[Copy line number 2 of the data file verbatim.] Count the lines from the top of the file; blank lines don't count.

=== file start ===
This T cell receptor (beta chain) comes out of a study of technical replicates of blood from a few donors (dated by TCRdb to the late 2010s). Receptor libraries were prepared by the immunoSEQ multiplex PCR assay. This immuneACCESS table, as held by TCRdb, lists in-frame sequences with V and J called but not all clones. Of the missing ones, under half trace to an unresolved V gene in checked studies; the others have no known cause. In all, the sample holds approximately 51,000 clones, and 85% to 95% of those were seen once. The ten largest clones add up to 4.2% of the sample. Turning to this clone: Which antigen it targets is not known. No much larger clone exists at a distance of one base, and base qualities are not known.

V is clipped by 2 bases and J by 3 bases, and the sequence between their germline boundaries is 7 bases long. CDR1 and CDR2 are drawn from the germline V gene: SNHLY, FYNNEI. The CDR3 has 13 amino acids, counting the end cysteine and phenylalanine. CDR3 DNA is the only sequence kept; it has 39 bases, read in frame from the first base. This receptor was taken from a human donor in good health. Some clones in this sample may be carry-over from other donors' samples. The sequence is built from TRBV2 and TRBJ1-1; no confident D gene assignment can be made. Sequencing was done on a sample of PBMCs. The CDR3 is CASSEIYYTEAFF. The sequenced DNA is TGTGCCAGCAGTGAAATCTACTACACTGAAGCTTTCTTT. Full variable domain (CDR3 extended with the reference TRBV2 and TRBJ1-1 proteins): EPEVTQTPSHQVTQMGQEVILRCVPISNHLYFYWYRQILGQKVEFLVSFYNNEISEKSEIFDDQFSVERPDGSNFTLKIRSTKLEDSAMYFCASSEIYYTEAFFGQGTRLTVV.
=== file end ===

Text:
V is clipped by 2 bases and J by 3 bases, and the sequence between their germline boundaries is 7 bases long. CDR1 and CDR2 are drawn from the germline V gene: SNHLY, FYNNEI. The CDR3 has 13 amino acids, counting the end cysteine and phenylalanine. CDR3 DNA is the only sequence kept; it has 39 bases, read in frame from the first base. This receptor was taken from a human donor in good health. Some clones in this sample may be carry-over from other donors' samples. The sequence is built from TRBV2 and TRBJ1-1; no confident D gene assignment can be made. Sequencing was done on a sample of PBMCs. The CDR3 is CASSEIYYTEAFF. The sequenced DNA is TGTGCCAGCAGTGAAATCTACTACACTGAAGCTTTCTTT. Full variable domain (CDR3 extended with the reference TRBV2 and TRBJ1-1 proteins): EPEVTQTPSHQVTQMGQEVILRCVPISNHLYFYWYRQILGQKVEFLVSFYNNEISEKSEIFDDQFSVERPDGSNFTLKIRSTKLEDSAMYFCASSEIYYTEAFFGQGTRLTVV.